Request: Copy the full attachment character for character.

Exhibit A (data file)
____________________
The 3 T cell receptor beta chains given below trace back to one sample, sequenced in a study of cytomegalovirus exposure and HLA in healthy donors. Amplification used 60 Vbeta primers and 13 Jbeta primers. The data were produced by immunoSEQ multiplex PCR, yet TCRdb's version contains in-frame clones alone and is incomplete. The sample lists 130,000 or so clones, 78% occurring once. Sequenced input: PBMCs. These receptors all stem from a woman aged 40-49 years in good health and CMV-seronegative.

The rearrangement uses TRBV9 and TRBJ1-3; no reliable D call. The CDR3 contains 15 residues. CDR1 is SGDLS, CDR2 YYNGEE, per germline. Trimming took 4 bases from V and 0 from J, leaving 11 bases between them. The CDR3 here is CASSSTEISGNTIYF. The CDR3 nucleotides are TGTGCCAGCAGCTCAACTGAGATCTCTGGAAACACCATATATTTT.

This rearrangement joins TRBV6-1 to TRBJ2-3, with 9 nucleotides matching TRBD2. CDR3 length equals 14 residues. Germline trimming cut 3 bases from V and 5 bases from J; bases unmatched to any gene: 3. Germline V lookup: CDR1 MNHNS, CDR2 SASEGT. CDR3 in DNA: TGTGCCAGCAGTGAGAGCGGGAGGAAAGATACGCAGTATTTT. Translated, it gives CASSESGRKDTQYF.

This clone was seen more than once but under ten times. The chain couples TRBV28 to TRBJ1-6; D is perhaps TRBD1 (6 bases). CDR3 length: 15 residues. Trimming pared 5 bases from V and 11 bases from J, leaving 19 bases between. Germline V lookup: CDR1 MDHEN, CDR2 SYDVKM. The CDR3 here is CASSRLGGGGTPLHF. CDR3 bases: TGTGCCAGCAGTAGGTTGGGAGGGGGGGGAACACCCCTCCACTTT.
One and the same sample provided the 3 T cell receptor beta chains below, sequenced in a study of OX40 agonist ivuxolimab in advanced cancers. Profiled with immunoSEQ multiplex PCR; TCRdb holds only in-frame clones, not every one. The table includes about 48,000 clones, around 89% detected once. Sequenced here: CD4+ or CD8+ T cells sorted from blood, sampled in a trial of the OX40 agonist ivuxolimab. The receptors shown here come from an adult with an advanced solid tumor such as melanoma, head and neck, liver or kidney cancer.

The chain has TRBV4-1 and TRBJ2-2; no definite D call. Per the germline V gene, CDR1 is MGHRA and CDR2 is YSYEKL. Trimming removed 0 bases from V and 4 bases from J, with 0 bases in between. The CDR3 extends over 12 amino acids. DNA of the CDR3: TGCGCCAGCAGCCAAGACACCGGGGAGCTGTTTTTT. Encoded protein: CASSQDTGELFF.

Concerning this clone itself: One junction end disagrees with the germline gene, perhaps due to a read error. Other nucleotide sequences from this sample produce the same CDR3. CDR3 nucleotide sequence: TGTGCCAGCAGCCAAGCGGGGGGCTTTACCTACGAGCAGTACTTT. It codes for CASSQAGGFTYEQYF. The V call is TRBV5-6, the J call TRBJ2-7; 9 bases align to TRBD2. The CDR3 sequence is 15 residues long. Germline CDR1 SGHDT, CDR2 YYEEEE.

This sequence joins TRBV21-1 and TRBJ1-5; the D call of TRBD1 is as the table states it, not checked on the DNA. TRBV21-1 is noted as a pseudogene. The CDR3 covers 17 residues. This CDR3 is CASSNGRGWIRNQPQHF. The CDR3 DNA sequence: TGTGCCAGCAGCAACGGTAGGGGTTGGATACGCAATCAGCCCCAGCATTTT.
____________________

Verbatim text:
The 3 T cell receptor beta chains given below trace back to one sample, sequenced in a study of cytomegalovirus exposure and HLA in healthy donors. Amplification used 60 Vbeta primers and 13 Jbeta primers. The data were produced by immunoSEQ multiplex PCR, yet TCRdb's version contains in-frame clones alone and is incomplete. The sample lists 130,000 or so clones, 78% occurring once. Sequenced input: PBMCs. These receptors all stem from a woman aged 40-49 years in good health and CMV-seronegative.

The rearrangement uses TRBV9 and TRBJ1-3; no reliable D call. The CDR3 contains 15 residues. CDR1 is SGDLS, CDR2 YYNGEE, per germline. Trimming took 4 bases from V and 0 from J, leaving 11 bases between them. The CDR3 here is CASSSTEISGNTIYF. The CDR3 nucleotides are TGTGCCAGCAGCTCAACTGAGATCTCTGGAAACACCATATATTTT.

This rearrangement joins TRBV6-1 to TRBJ2-3, with 9 nucleotides matching TRBD2. CDR3 length equals 14 residues. Germline trimming cut 3 bases from V and 5 bases from J; bases unmatched to any gene: 3. Germline V lookup: CDR1 MNHNS, CDR2 SASEGT. CDR3 in DNA: TGTGCCAGCAGTGAGAGCGGGAGGAAAGATACGCAGTATTTT. Translated, it gives CASSESGRKDTQYF.

This clone was seen more than once but under ten times. The chain couples TRBV28 to TRBJ1-6; D is perhaps TRBD1 (6 bases). CDR3 length: 15 residues. Trimming pared 5 bases from V and 11 bases from J, leaving 19 bases between. Germline V lookup: CDR1 MDHEN, CDR2 SYDVKM. The CDR3 here is CASSRLGGGGTPLHF. CDR3 bases: TGTGCCAGCAGTAGGTTGGGAGGGGGGGGAACACCCCTCCACTTT.
One and the same sample provided the 3 T cell receptor beta chains below, sequenced in a study of OX40 agonist ivuxolimab in advanced cancers. Profiled with immunoSEQ multiplex PCR; TCRdb holds only in-frame clones, not every one. The table includes about 48,000 clones, around 89% detected once. Sequenced here: CD4+ or CD8+ T cells sorted from blood, sampled in a trial of the OX40 agonist ivuxolimab. The receptors shown here come from an adult with an advanced solid tumor such as melanoma, head and neck, liver or kidney cancer.

The chain has TRBV4-1 and TRBJ2-2; no definite D call. Per the germline V gene, CDR1 is MGHRA and CDR2 is YSYEKL. Trimming removed 0 bases from V and 4 bases from J, with 0 bases in between. The CDR3 extends over 12 amino acids. DNA of the CDR3: TGCGCCAGCAGCCAAGACACCGGGGAGCTGTTTTTT. Encoded protein: CASSQDTGELFF.

Concerning this clone itself: One junction end disagrees with the germline gene, perhaps due to a read error. Other nucleotide sequences from this sample produce the same CDR3. CDR3 nucleotide sequence: TGTGCCAGCAGCCAAGCGGGGGGCTTTACCTACGAGCAGTACTTT. It codes for CASSQAGGFTYEQYF. The V call is TRBV5-6, the J call TRBJ2-7; 9 bases align to TRBD2. The CDR3 sequence is 15 residues long. Germline CDR1 SGHDT, CDR2 YYEEEE.

This sequence joins TRBV21-1 and TRBJ1-5; the D call of TRBD1 is as the table states it, not checked on the DNA. TRBV21-1 is noted as a pseudogene. The CDR3 covers 17 residues. This CDR3 is CASSNGRGWIRNQPQHF. The CDR3 DNA sequence: TGTGCCAGCAGCAACGGTAGGGGTTGGATACGCAATCAGCCCCAGCATTTT.